He looked at them and thought that as this age they were impossible to tell apart, both having the same soft blonde tufts of hair, small round faces with dimpled cheeks, and blue eyes streaked with green that Charles knew would soon turn completely green. They were incredibly helpless, Charles realized, and he almost laughed at the idea of two of the most dangerous Fallen Angels of all time being considered helpless. He continued to look at them, watching as the little boy continued to wave his fists and wiggle as best he could in the narrow confines of the crib and the girl continued to examine everything with a wide-eyed inquisitiveness.

Some of his earlier anger returned as he realized that all too soon another child would be brought into the world, ending any hope of his and Allegra's reunion. "It's partially your fault, you know," he told his son, glaring down at the tiny child. "If you didn't keep chasing after her like a love-sick puppy, maybe she wouldn't be tempted to run astray." He raised his hand over the boy, unsure if he wanted to hit him or stroke him, when a tiny fist shot out and closed around one of his fingers. He turned his head slightly in surprise to look at his daughter, who continued to maintain her iron grip on his finger, matching him stare for stare with her clear blue-green eyes.

"Why does it matter to you?" He asked her with a sigh. "You've suffered from his infidelities even more than I." She gave no reply but pulled his finger towards her face, looking disgruntled when she couldn't fit it in her mouth. He laughed lightly at that and his dark mood passed. He bent down and carefully lifted her into his arms, mindful of her head. She was so tiny he could hold her in one arm, but he used two as he gently rocked her back and forth. A part of him knew that he was trying to punish Abaddon by taking her away like Allegra had been taken by him, but his son did not seem to mind, only took advantage of the extra space to bang his fist on the crib. Thinking about Abaddon made him realize that he didn't know what they were called, at least in this lifetime, but when he bent while awkwardly holding the baby to look at the clipboard he realized the lines for their names were left blank.

"I've decided to call the boy Benjamin." He straightened quickly and almost dropped the baby as he spun to look at his suddenly awake wife. He re-adjusted his grip on his daughter, holding her more firmly so she wouldn't tumble out of his arms. "That was my father's name before he passed on in this cycle." He continued to stare at her, and her face grew worried. "I hope that's alright. We can call him something else if—"

"No, no, Benjamin's fine," he said, trying to regain his equilibrium. "Do you have a name for the girl yet?" She shook her head.

"No, I thought you might want to name her." The clear implication was that Trinity thought he might want to name his daughter Allegra or even Gabrielle, but as soon as the thought crossed his mind he savagely beat it away.

"Thank you. I'd like that very much." He did want to honor his sister or at least their bond in some way, but he did not think he would be able to stand having a constant reminder of her every single day in the form of a child who cared her name. So what else about Gabrielle could he use? Something that reminded him of her, something that made both of them happy, but something so subtle no one would guess his intent. He hummed a few bars of music to his daughter, and it came to him in a flash.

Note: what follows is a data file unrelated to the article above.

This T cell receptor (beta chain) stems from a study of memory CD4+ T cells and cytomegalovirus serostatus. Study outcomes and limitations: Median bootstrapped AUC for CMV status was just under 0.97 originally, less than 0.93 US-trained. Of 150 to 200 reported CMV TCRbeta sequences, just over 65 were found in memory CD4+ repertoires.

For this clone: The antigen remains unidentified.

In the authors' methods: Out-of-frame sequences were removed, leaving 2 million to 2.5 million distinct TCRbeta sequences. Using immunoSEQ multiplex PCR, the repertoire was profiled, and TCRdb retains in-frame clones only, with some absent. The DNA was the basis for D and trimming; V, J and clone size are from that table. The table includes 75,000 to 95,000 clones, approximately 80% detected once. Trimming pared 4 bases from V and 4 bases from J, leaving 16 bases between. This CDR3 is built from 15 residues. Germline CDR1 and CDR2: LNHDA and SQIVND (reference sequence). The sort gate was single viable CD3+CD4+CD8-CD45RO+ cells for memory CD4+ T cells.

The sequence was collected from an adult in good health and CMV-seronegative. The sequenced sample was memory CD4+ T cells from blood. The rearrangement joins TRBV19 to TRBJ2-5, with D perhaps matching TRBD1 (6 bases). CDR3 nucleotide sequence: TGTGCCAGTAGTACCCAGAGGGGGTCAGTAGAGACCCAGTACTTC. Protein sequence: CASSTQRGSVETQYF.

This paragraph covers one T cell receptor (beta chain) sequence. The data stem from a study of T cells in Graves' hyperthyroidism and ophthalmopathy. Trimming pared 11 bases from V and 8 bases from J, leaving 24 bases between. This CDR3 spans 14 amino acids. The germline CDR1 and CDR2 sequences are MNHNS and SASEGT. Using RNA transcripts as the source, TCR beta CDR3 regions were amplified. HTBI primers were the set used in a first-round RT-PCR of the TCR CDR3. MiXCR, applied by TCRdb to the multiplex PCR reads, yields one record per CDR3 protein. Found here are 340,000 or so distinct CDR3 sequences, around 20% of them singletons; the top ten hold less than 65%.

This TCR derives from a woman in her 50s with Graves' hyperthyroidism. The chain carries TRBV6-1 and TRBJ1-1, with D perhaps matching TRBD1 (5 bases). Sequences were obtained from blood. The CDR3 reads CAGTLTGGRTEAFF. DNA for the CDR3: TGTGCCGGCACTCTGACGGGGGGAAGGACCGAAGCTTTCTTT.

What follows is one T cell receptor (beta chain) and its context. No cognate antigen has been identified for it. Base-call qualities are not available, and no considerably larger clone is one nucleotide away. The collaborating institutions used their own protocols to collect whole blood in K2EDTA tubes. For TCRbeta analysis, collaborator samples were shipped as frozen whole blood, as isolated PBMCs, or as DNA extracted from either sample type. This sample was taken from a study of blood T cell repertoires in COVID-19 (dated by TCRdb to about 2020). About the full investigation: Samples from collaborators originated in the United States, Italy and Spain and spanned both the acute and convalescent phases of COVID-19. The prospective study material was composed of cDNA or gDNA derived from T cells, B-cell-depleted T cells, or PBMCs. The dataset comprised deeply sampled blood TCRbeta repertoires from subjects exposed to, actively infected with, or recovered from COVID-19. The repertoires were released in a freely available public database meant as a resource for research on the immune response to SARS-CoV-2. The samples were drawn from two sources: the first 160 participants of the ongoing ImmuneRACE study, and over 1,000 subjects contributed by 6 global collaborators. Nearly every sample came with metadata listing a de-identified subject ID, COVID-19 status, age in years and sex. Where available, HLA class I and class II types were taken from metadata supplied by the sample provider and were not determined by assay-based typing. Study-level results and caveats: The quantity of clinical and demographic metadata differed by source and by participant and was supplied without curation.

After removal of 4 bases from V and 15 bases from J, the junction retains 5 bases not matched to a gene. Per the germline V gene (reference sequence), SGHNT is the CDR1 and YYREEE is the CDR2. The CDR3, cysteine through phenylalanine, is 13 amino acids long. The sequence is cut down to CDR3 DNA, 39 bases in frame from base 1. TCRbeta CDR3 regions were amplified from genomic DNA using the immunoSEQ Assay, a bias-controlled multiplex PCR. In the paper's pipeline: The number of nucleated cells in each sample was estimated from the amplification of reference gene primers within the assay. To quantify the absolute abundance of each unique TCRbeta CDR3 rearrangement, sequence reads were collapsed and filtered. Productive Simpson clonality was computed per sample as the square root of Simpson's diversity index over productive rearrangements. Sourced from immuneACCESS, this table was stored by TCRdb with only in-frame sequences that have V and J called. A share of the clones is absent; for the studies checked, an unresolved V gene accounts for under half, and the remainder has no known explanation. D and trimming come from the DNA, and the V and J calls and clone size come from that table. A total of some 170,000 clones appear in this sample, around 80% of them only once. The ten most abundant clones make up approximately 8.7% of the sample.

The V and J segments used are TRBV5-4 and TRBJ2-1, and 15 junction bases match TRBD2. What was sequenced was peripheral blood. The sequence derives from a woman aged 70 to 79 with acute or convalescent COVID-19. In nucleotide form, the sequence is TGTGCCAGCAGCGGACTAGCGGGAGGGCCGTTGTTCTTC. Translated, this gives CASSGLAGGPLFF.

A memory hit him, a memory of a previous lifetime, less than 100 years ago. At Allegra's—then called Christiana—insistence, they'd gone to the theater while in Florence to see a new opera by well-known but little liked composer Giacomo Puccini. The opera was creating a stir, for it was not a lofty tale of princesses and knights and goddesses and heroes as operas traditionally were, but a contemporary tale, one of the only of its kind, which was set in the poor district of Bohemia. The characters were all painters and musicians, poor artists whose lives could not have been more different from the supercilious patrons who came to see their story performed.

To his surprise, Charles had not only liked the opera but found himself moved to tears as the curtain fell on the final act. Allegra, on the other hand, had been completely inconsolable and had cried the entire way back to the hotel in the cab. "It's just so beautiful," she kept saying. "He wrote his poetry for her but she could only hear it once before she died." For the next week she murmured the words of the final duet to herself and saw the opera six more times until she had the entire thing memorized. He would never forget her delight when, on their sixteenth birthday in this lifetime he had presented her with a record of her favorite opera, La Boheme.

"Ah, Mimi, mia bella Mimi. Amo Mimi, savra ogni cosa al mondo, il l'amo." Charles sang softly to the little girl in his arms, and he smiled sadly at her. "Do you know what that means, angel? In English Rodolfo is saying 'Mimi, my beautiful Mimi. I love Mimi, more than anything in the world I love her.'" That, he thought, would be a perfect way honor Allegra without revealing his intent. But he paused. Mimi was a common name, a name not fit for the Regis's daughter. And yet he wanted to name his child after Allegra's favorite character from the opera she loved more than anything.